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 By David Mooney

Jack Wilshere ticks all the boxes for Manchester City's midfield reimagining

While the headline-grabbing chase for Raheem Sterling continues with very little in the way of developments, all else seems to be fairly quiet on the Manchester City front. Of course, there are the occasional links to other players that spring up from time to time -- Paul Pogba is the other biggest name, although it looks like Manuel Pellegrini's side may lose out on the Frenchman -- but the big chase has been for the Liverpool forward.

Whatever the cost, it's most probable Sterling will be wearing blue next season, barring any huge developments in another direction.

However, should the aforementioned attempt to lure Pogba from Juventus fail (and with Barcelona reportedly interested, it would be an increasingly difficult chase for City to win), director of football Txiki Begiristain could turn closer to home for a midfield option. With the squad already at breaking point for foreign talent and needing departures before arrivals can happen, there's talk the club could attempt to poach Jack Wilshere from Arsenal.

As soon as the rumours began, there was quite a backlash from a large portion of the City fans. To many, he's seen as a difficult character, with a lot of off-the-field baggage and regularly has his talent called into question. If you listen to Twitter, he's overrated and his injury record is up there with the likes of Owen Hargreaves and Ledley King.

With a fee mooted to be in the region of £40 million, you'd have to question the thinking of the director of football if that deal came to fruition -- and a very good case can already be made for Begiristain's signings not exactly setting East Manchester on fire so far. Even the manager sent a little reminder to his colleague late last season, commenting that he'd not had a "crack" signed for him while his predecessor had.

Yet, a move for Wilshere wouldn't actually be such a terrible decision. He, just like Sterling, would tick the homegrown box, having come through a British academy, while both would also represent an injection of youth into an aging squad. Drop in that it's in central midfield, where the club could do with some strength in depth, and it begins to make more sense; the Fernando move hasn't particularly worked out, while Yaya Toure and Fernandinho are both the wrong side of 30.

Even though it feels like Wilshere has been on the scene for some time, he's still only 23 and not yet playing at his full potential -- that's despite a number of good displays for Arsenal and England. He's had his injury problems and most likely would continue to have them, but that doesn't mean he can't be part of a successful squad. Pellegrini wouldn't intend to be starting him every week.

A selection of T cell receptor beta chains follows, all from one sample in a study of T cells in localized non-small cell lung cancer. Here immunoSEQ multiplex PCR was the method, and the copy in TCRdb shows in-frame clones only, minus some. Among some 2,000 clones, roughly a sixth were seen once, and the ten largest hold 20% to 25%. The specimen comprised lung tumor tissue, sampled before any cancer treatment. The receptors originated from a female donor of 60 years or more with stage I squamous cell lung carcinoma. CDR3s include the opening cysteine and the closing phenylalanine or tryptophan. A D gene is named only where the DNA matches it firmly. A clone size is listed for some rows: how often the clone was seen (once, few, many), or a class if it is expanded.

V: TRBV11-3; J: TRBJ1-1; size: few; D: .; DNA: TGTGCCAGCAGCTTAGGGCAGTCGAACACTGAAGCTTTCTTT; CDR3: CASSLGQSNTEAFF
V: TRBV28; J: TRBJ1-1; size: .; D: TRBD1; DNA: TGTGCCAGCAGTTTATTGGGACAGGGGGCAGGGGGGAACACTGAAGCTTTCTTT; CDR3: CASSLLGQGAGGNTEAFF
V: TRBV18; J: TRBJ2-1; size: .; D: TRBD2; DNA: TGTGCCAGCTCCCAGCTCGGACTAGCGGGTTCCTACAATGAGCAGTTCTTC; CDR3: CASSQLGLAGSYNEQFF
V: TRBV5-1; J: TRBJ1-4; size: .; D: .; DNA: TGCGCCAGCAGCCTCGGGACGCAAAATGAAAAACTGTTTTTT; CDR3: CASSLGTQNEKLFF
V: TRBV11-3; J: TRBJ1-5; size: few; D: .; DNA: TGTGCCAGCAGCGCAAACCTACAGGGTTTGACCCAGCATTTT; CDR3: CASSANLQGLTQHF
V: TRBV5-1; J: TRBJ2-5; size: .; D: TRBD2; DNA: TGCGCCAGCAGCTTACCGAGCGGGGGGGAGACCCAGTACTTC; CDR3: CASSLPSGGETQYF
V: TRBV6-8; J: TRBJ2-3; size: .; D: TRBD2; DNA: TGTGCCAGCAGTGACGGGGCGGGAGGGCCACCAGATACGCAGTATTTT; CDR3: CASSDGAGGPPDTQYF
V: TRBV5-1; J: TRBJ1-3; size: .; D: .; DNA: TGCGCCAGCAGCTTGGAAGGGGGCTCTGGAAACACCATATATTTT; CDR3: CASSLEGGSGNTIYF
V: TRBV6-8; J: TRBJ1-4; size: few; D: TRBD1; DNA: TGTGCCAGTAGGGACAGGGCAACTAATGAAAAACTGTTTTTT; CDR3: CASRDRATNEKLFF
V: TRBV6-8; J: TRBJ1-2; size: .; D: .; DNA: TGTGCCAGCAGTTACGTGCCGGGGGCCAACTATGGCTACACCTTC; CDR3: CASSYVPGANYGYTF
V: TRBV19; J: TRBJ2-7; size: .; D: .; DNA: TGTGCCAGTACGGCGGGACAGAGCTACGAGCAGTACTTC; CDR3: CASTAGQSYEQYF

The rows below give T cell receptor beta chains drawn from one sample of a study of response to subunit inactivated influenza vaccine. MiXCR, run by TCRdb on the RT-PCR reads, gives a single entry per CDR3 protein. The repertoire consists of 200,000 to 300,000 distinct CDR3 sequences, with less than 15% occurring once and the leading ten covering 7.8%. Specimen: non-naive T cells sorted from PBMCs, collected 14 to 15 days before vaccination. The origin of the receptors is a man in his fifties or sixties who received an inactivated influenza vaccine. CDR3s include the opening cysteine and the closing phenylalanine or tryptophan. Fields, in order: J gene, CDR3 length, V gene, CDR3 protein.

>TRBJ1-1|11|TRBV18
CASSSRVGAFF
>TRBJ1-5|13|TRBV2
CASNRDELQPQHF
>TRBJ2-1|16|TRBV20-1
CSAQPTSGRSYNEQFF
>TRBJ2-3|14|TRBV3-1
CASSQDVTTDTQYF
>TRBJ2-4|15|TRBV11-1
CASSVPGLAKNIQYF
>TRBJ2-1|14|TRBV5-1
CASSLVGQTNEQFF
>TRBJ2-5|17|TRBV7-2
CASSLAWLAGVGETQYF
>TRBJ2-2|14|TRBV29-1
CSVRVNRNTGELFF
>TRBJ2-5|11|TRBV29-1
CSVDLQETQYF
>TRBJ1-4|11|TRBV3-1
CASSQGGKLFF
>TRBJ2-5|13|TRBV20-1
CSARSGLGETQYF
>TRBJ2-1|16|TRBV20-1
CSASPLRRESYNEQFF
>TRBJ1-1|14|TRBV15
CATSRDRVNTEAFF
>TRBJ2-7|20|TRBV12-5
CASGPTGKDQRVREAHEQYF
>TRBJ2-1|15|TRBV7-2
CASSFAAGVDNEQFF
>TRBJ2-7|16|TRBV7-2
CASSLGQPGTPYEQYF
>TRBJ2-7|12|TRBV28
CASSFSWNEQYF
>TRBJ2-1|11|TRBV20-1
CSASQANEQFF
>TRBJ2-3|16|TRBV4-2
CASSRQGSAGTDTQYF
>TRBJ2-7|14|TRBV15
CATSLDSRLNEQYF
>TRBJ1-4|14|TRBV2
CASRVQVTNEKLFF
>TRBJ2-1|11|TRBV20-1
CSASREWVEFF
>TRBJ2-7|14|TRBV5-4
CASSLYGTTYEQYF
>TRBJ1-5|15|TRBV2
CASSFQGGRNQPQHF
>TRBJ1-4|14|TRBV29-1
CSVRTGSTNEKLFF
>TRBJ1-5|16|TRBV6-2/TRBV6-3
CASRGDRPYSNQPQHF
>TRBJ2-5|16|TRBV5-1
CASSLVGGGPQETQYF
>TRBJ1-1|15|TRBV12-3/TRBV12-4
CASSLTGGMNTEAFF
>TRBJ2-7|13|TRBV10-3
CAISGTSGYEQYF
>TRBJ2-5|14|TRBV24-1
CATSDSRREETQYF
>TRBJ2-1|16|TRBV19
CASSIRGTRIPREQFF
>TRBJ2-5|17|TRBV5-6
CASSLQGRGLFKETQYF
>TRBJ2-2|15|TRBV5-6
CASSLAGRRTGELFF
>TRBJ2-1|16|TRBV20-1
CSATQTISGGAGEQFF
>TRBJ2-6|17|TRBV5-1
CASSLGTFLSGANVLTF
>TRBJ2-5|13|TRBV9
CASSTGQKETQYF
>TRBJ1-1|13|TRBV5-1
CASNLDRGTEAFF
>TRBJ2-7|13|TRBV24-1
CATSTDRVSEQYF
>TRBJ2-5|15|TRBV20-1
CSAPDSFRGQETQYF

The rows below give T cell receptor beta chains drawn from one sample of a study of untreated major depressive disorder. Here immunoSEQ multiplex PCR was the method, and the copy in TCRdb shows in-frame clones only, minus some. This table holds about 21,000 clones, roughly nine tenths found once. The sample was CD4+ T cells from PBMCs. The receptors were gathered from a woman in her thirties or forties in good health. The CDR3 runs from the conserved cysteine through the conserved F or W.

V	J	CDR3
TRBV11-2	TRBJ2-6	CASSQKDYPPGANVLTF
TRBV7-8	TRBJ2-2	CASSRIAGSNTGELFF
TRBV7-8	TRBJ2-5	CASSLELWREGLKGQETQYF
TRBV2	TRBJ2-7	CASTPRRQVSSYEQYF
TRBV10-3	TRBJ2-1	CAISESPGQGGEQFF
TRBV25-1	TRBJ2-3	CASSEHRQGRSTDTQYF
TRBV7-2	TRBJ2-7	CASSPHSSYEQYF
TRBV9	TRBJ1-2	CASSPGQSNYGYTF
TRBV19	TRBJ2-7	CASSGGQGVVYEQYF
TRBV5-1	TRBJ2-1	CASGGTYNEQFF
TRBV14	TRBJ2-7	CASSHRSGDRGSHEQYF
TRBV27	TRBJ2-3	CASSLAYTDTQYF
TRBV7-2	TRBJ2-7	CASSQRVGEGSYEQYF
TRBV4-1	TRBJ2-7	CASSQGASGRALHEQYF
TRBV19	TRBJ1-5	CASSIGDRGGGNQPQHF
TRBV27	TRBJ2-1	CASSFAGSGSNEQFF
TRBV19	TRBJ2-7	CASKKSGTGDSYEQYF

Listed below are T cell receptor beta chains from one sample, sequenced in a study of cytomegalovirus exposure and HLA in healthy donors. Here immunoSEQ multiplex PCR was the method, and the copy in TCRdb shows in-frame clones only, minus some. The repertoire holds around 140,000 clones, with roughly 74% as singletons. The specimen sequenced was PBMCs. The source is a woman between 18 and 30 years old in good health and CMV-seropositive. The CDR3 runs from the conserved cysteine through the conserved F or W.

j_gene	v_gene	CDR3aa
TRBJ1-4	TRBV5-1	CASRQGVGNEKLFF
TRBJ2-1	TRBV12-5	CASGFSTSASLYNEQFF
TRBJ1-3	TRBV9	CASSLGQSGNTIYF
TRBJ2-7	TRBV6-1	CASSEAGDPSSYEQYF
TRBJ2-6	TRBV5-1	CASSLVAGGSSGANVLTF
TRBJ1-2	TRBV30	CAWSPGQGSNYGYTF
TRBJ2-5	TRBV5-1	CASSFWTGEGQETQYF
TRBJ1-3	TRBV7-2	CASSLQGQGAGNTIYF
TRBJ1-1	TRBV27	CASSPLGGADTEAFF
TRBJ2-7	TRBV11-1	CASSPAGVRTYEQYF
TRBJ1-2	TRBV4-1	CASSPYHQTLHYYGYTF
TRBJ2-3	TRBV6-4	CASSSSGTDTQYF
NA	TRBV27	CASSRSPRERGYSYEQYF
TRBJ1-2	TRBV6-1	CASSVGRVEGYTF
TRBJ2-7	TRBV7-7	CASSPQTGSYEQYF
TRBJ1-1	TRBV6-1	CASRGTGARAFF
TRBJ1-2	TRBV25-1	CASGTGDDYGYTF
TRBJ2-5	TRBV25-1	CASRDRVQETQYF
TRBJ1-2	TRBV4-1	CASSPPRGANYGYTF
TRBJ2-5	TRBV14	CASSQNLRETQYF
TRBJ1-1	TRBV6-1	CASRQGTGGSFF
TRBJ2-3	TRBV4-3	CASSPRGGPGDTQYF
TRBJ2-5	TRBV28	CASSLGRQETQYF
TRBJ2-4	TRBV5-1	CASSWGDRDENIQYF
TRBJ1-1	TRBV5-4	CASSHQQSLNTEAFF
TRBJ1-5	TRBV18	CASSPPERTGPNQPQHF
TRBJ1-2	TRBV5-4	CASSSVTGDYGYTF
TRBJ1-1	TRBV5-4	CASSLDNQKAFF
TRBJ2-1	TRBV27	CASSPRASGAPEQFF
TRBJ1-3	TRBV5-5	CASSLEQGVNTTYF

That's the key stumbling block to the deal, however. While there's a premium placed on him because of his age and homegrown status, City will be very wary of splashing the cash on somebody who they have doubts about keeping fit. While the Jack Rodwell experiment was a less expensive gamble, the club wouldn't want to be in a similar situation again.

Jack Wilshere may not endear himself to opposing fans, but Arsenal's No. 10 would tick the boxes for Manchester City's midfield.

Wilshere's biggest crime is that he's not a likeable character. He's not the type of guy that endears himself to opposition fans, with his outspoken and laddish behaviour. The attitude seems to rub people up the wrong way and incidents like anti-Tottenham chants on Arsenal's cup victory parade do little to change that.

But that doesn't make him a bad player. He's still got plenty to offer the centre of City's midfield and should the club decide to make a move for him, he'd not be the type of middle-of-the-road, expensive signing that's been made in the past. He'd be an excellent expensive signing instead.

There was something of a similar reaction when Mark Hughes decided to bring Craig Bellamy into Eastlands from West Ham. It was generally seen as a bad decision, given that the Welshman had always been an obnoxious troublemaker on the pitch. Although despite only playing with City for a season and a half, the vast majority of fans performed a u-turn on their thoughts and he left a man valued for his efforts. Calling him a favourite would go a little too far, but he certainly got a good reception when he returned with Liverpool and Cardiff.

Wilshere could quite easily be a similar type of transfer if it were to go through. Since losing James Milner and Dedryck Boyata, the club desperately need homegrown talent to bolster the ranks. The Arsenal midfielder could well surprise more than a couple of fans as to what value he'd have to the team.

David Mooney is ESPN FC's Manchester City blogger. Twitter: @DavidMooney


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